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Old 22nd November 2016, 05:27 PM   #22
Jim McDougall
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Join Date: Dec 2004
Location: Route 66
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Originally Posted by rand

You have a very nice sword that is also in great condition. Have you pondered removing the shellack from the ivory, it could make a very dramatic difference. Have had two pieces in the past that were covered with shellack, coincidently both were from india. And both looked much better after the shellack was taken off.

Also would like to comment on the scabbard. Would think the officer who commissioned this would have had a scabbard with a double hanger in the British 1822 style. Also believe judging from the quality of the sword its scabbard would have been of a higher dress quality equal to the sword.

Really like your sword, the well carved ivory handle along with nicely etched wootz blade topped off with the gold koftgari is a win, win,win.


I completely agree Rand, that in view of the military regulation features of the guard and langets, it would be presumed that the scabbard would be accordingly two carry ring in the style of British patterns of the time.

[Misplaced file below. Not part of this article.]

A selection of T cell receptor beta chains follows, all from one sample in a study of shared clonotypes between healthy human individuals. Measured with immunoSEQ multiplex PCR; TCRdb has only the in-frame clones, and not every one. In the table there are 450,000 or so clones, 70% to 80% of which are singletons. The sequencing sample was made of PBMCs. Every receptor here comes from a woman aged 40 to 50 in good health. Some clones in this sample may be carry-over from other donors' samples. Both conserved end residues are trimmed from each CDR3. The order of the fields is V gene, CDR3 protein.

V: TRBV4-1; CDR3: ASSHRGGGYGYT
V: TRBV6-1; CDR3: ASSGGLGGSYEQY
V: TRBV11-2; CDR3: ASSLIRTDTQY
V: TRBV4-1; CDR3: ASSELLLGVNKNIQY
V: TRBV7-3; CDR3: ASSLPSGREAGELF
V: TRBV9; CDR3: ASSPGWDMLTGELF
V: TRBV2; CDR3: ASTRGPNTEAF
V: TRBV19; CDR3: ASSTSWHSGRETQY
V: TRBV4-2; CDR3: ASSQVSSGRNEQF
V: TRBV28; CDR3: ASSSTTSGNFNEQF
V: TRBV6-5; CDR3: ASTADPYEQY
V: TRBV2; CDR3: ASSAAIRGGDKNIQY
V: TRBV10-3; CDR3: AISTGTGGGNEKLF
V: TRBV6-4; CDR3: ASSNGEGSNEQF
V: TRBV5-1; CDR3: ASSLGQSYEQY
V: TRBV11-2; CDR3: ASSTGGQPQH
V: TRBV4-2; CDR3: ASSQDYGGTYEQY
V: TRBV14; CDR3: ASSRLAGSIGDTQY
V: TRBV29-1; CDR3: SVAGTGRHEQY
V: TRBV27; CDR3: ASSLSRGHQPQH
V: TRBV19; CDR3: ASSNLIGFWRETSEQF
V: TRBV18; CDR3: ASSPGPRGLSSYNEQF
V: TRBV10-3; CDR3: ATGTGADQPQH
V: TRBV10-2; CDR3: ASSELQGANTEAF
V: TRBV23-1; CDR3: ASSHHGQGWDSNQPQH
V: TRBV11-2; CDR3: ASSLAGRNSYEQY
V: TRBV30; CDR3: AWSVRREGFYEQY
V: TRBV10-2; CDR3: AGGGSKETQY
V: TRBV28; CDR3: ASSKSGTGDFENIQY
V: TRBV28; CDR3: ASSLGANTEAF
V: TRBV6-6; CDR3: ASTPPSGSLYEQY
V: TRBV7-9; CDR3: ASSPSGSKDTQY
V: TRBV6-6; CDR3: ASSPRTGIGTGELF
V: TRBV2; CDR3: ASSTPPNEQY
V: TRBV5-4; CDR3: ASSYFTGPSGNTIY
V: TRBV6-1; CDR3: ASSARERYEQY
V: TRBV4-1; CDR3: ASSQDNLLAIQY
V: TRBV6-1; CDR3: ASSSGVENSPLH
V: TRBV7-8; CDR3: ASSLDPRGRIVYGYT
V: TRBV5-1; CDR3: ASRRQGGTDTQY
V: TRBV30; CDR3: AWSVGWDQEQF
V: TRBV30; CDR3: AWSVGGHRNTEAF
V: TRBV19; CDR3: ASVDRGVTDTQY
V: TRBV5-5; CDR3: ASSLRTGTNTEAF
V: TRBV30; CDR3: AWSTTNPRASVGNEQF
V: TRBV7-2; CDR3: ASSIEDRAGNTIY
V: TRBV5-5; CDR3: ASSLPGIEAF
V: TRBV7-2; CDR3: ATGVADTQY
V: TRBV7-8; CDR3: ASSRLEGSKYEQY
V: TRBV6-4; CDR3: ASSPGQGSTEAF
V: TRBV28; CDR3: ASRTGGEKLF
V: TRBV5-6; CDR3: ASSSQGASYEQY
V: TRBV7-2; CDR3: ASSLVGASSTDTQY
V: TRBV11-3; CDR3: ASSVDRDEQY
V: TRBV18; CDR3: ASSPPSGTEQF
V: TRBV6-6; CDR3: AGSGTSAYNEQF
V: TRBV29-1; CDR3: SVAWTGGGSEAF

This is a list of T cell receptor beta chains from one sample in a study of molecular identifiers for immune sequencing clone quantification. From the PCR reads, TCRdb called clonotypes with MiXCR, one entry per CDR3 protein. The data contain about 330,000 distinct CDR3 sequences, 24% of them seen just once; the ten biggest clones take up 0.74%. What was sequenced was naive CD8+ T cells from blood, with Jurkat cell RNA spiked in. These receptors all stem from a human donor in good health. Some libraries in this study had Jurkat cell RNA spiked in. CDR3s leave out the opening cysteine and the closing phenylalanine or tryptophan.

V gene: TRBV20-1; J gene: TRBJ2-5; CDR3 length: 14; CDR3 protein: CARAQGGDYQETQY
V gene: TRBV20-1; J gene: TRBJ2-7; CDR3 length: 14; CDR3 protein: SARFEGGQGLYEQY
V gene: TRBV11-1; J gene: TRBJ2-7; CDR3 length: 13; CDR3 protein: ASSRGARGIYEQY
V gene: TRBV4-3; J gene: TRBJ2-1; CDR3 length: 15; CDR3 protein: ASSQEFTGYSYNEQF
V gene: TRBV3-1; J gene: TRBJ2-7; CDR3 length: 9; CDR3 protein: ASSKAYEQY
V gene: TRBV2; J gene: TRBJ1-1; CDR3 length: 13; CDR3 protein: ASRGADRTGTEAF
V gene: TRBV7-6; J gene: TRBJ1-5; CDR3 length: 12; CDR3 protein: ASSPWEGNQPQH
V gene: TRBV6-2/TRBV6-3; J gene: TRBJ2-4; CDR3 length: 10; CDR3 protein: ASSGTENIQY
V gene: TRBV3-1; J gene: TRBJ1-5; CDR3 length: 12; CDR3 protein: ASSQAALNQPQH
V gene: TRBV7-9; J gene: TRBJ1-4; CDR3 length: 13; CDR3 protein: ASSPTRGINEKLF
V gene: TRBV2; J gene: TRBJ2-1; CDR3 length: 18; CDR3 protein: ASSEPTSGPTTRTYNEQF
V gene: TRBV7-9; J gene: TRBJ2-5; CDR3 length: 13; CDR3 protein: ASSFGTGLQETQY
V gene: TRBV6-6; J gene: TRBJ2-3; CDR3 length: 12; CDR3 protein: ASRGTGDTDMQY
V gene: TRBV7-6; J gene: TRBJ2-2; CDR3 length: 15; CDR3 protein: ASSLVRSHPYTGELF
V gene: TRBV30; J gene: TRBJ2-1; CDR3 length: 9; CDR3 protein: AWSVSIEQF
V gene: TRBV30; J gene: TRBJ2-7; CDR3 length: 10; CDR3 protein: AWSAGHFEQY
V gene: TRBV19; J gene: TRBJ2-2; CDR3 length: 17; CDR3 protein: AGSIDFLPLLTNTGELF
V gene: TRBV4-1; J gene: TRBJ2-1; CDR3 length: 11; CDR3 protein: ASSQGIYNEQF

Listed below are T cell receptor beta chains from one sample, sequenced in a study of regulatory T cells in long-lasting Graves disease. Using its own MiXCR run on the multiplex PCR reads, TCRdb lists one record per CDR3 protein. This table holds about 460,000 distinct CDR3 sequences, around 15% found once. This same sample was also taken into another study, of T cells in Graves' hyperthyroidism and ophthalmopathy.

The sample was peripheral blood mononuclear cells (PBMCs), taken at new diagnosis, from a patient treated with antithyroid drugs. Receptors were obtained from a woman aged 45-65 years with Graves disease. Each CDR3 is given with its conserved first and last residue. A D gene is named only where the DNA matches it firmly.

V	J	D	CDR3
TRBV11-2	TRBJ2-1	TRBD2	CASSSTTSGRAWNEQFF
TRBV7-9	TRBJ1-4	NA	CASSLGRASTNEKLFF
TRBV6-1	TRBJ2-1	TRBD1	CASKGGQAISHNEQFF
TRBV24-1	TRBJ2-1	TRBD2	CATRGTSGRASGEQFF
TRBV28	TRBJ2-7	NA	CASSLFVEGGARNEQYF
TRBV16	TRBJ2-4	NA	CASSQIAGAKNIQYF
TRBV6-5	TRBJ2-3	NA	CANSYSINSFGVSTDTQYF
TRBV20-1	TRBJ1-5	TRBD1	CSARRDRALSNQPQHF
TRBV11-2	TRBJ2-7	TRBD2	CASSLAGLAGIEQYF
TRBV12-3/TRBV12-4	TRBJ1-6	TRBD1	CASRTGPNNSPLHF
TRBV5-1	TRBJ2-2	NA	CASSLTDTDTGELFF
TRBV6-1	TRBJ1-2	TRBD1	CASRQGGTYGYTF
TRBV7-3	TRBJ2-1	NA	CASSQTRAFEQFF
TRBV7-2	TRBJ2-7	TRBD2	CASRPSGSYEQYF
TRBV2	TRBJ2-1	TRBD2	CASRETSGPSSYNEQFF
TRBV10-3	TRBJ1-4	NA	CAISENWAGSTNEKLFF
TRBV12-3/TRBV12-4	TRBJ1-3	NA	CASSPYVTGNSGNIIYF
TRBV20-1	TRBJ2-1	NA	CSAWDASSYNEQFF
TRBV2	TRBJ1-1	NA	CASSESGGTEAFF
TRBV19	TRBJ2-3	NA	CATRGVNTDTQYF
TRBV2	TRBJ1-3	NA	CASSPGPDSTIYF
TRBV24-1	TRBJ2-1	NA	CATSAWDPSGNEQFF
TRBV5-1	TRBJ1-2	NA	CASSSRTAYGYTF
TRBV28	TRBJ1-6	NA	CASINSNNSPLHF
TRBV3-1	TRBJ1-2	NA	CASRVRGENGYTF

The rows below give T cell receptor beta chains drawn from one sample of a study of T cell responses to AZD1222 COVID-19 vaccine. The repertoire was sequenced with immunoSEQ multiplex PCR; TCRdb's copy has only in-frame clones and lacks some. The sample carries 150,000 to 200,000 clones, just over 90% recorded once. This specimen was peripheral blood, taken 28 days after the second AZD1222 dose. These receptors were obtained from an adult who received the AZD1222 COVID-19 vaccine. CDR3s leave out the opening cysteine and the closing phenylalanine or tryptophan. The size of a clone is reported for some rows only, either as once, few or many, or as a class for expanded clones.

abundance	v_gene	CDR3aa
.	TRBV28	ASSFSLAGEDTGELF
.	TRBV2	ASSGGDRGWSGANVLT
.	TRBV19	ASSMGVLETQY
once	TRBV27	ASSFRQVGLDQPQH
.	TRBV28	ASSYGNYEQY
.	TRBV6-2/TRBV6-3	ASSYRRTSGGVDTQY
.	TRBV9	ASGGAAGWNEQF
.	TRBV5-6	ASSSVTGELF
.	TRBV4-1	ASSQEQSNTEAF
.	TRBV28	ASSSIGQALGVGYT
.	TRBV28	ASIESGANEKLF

The brass mounts are also in accord with British officers sword scabbards of the time (early 19th), however, the langet receiver at the throat is very much aligned as well with swords produced in Hyderabad (many Arabian sa'if).

Post Seringapatam there was powerful celebratory and commemorative activity in many instances, with certain hybridization in weapons and military fashion notwithstanding. In the already considerable native forces in service of the EIC there were of course many native officers who very much aligned with British regulation arms fitted presumably with their own blades.

While by the same token British officers adopted native style fashions and weaponry, in the occupational circumstances of the times, there were certainly diplomatic instances as well. Weapons such as this seem likely to have been crafted for presentation to key figures whether administratively or within these ranks .

I have seen other examples of hilts (in brass) made with the tiger head (Tipu's leitmotif) fashioned in the M1796 British light cavalry pattern. Examples like these have been suggested to have been commemoratively produced recalling Tipu whether as victory remembrance or honorific for officers of his forces now in British service. Naturally these ideas are debatable.

I recall a case regarding the Napoleonic campaigns in Egypt where one M1803 British flank company officers sword I had was with the typical lion head, however instead of flowing mane, the backstrap included a distinctly sphinx styled headdress on the lions head.
This reflects the kind of commemorative styling sometimes incorporated into British military swords of first quarter 19th c.

If the blade on this sword is also considered, a good number of British military sabres of Napoleonic period had blades with the stepped back (yelman) at blade tip, recalling this established feature on many Indian blades.
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